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This question already has an answer here:

Would the supernova responsible for its formation destroy them. The question becomes one of how destructive the supernova event is to its own solar system - does it completely evaporate all planets up to and including Jupiter size?

The duplicate deals with "safe distance". I want to know whether any planets in a solar system like ours would survive. In other words, would something like Jupiter be completely evaporated or blown out of orbit

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marked as duplicate by honeste_vivere, AccidentalFourierTransform, Gert, knzhou, John Rennie black-holes May 22 '16 at 6:15

This question has been asked before and already has an answer. If those answers do not fully address your question, please ask a new question.

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    $\begingroup$ In principle any gravitating body can have planets. $\endgroup$ – Ari May 21 '16 at 16:33
  • $\begingroup$ At the centre of the Milky Way is believed to be a black hole, which the Sun is orbiting. $\endgroup$ – jim May 21 '16 at 17:03
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    $\begingroup$ You might want to change the title of you questions to something like "Could planets survive their star becoming a black hole?" or something similar. As it stands "Can a Black Hole have planets?" makes your question seem simpler, and less interesting, than it its. $\endgroup$ – M. Enns May 21 '16 at 17:09
  • $\begingroup$ This seems more of a question for Worldbuilding SE. $\endgroup$ – AMACB May 21 '16 at 17:22
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    $\begingroup$ Possible duplicate of What is the safe distance to a supernova explosion? $\endgroup$ – honeste_vivere May 21 '16 at 18:10
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When black holes form from the collapse of stars, we think they usually produce bright supernovae explosions which release tremendous amounts of energy. Some models suggest that a non-negligible fraction of stars which produce black holes may not produce normal supernovae, these are often called 'failed supernovae', see for example astrobites: Gone Without A Bang. In this case, a 'weak' explosion is still, likely, produced --- but may be too weak to destroy/damage surrounding planets.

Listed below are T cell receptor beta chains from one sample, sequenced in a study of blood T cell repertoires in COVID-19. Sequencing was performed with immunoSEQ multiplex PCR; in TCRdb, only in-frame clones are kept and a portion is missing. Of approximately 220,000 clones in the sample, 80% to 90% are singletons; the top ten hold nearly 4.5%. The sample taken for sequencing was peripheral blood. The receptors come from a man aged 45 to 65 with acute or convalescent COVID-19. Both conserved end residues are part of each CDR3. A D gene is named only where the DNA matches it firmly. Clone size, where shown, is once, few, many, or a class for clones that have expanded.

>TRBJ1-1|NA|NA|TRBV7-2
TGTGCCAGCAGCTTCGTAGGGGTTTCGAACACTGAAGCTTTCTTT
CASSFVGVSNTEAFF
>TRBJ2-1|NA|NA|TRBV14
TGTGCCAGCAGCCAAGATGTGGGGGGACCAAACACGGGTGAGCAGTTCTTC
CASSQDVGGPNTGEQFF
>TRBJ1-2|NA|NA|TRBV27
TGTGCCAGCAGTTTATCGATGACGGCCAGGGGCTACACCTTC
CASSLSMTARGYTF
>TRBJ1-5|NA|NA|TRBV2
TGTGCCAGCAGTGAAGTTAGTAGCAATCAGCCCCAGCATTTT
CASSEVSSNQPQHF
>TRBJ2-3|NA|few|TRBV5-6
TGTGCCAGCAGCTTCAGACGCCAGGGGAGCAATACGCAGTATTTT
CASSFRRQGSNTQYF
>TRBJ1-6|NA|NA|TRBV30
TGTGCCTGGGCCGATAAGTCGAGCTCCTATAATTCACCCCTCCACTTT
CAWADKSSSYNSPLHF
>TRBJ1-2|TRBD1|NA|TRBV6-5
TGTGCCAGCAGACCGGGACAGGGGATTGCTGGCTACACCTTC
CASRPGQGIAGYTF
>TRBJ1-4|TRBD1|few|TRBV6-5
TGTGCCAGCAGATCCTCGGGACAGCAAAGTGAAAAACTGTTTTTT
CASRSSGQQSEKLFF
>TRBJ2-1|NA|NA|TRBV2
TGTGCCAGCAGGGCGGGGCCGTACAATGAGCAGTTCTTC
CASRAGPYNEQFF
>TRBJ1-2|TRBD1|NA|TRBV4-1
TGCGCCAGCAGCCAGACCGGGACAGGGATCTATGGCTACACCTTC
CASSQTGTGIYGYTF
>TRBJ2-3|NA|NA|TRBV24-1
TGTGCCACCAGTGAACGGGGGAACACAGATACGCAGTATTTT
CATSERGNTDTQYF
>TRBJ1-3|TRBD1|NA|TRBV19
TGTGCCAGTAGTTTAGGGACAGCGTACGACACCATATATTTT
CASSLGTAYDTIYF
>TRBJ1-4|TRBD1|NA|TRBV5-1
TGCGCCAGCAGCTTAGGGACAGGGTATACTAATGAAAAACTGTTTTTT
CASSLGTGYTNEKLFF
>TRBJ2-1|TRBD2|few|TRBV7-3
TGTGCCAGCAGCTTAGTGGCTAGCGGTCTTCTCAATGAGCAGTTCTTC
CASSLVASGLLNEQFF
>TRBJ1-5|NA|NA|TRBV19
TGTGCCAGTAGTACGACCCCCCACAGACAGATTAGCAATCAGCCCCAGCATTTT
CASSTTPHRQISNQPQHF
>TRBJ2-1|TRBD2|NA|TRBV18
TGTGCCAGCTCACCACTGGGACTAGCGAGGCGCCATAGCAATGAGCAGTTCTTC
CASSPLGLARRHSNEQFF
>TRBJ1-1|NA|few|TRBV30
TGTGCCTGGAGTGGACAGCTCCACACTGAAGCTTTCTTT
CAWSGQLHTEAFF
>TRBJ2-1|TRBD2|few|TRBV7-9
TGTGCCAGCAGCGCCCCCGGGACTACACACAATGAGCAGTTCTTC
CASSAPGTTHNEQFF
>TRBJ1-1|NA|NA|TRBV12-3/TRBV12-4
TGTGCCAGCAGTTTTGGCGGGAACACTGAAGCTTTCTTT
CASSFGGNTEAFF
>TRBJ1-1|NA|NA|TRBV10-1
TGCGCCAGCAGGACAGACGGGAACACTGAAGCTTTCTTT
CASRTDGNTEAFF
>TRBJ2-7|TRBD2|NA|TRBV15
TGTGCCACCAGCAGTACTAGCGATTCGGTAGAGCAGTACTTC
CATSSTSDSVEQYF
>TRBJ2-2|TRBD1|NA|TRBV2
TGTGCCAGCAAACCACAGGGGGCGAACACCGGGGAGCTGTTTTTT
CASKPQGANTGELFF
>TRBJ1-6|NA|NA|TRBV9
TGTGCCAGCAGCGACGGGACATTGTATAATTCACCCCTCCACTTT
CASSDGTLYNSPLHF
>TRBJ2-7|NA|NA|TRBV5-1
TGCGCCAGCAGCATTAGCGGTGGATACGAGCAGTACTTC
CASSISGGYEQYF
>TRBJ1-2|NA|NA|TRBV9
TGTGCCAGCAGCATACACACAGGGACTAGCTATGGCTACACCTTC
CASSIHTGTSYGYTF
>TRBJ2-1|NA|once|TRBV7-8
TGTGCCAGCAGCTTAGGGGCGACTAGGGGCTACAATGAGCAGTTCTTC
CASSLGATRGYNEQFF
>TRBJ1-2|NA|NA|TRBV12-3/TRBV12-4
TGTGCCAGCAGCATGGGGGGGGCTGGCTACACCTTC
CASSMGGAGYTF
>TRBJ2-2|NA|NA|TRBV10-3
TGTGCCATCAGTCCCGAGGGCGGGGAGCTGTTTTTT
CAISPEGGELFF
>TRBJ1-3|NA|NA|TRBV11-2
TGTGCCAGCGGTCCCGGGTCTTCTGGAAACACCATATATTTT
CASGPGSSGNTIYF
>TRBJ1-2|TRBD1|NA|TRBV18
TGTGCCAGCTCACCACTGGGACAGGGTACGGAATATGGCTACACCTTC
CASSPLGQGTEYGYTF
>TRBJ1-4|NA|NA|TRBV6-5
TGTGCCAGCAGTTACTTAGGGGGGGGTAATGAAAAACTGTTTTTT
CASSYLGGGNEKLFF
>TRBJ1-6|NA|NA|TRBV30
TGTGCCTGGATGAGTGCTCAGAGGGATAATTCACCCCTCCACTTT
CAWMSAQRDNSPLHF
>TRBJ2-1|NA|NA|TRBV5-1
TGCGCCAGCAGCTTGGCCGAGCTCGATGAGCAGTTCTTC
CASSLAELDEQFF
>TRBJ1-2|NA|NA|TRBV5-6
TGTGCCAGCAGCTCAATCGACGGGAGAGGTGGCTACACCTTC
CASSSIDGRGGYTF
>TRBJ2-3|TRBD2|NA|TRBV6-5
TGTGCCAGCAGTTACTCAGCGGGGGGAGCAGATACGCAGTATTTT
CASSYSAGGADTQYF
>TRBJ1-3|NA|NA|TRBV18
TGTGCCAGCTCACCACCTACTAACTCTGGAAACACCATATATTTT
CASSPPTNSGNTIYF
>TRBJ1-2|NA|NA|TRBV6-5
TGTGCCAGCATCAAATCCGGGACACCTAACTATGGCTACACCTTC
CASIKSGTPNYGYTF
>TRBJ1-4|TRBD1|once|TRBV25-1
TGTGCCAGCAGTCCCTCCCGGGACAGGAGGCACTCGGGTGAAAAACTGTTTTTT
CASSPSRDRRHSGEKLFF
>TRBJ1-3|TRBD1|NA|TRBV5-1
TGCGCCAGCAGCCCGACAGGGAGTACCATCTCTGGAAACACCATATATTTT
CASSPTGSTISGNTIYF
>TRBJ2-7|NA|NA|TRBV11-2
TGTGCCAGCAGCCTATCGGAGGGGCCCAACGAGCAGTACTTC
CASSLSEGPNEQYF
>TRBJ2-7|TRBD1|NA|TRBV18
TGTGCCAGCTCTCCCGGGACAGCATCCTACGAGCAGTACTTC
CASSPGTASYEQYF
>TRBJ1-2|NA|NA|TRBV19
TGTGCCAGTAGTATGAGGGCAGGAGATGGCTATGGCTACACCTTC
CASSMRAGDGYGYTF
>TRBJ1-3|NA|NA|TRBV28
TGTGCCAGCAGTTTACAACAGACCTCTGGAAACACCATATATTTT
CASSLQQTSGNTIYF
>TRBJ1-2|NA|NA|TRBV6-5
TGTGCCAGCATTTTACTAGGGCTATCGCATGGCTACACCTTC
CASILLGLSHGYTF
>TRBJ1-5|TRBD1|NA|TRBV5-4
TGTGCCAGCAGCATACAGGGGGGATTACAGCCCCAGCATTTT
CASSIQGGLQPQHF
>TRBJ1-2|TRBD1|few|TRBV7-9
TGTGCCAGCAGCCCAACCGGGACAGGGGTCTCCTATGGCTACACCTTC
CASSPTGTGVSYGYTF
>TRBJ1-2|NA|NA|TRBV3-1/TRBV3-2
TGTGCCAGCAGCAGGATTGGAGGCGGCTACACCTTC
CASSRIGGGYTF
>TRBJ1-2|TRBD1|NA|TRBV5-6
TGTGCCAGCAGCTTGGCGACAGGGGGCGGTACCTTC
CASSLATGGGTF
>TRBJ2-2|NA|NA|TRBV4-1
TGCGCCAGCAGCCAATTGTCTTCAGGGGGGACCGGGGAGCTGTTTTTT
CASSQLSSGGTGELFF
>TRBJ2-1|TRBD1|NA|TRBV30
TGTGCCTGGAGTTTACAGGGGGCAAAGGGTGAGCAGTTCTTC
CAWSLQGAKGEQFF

More typical supernovae will remove all the atmosphere from rocky planets, and some fraction of the atmosphere from gas giants (see also: this article, some minor issues though). But, likely, most planets in the habitable zone wouldn't actually be destroyed. So the planets could survive, but life on them likely would not.

One additional consideration is that the remnants of supernovae (neutron stars and black holes) are known to receive 'kicks' from the explosion. Asymmetries in the blast can cause the remnant to recoil at large velocities (up to 100s of km/s). These are believed to be somewhat lower for black holes, but still, depending on the magnitude of the kick --- planets could definitely be lost. This is one way of creating 'rogue' or 'runaway' planets.

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A black hole $m\approx300,000M_{sun}$ at the center of galaxy $NGC 4845$ is thought to have a giant gas planet with the mass no larger than that of a brown star in orbit, though it is currently being drained into the black hole. (And by currently I mean what we are seeing right now, which happened a long time ago).

The gas giant is thought to have been ejected from a star system. Rocky inner planets will probably have been swallowed up by any star at the end of its life cycle. The preservation of any planets around a star that goes supernova is highly unlikely.

So.... kinda?

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    $\begingroup$ The object, which was more likely a dwarf star than a planet, was tidally disrupted, and likely destroyed. This was a transient event --- the black hole doesn't continually have this planet orbiting it that we know of. Additionally, this is a supermassive black hole, which is different in nature from stellar mass black holes which the OP is asking about. $\endgroup$ – DilithiumMatrix May 21 '16 at 20:58
  • $\begingroup$ It was likely a failed planet, a failed planet is a planet. Fact is it orbited around the black hole before being obliterated. If it is classified as a SM black hole, it is a minor one. This is simply the most charitable a yes here gets. $\endgroup$ – Feyre May 22 '16 at 9:57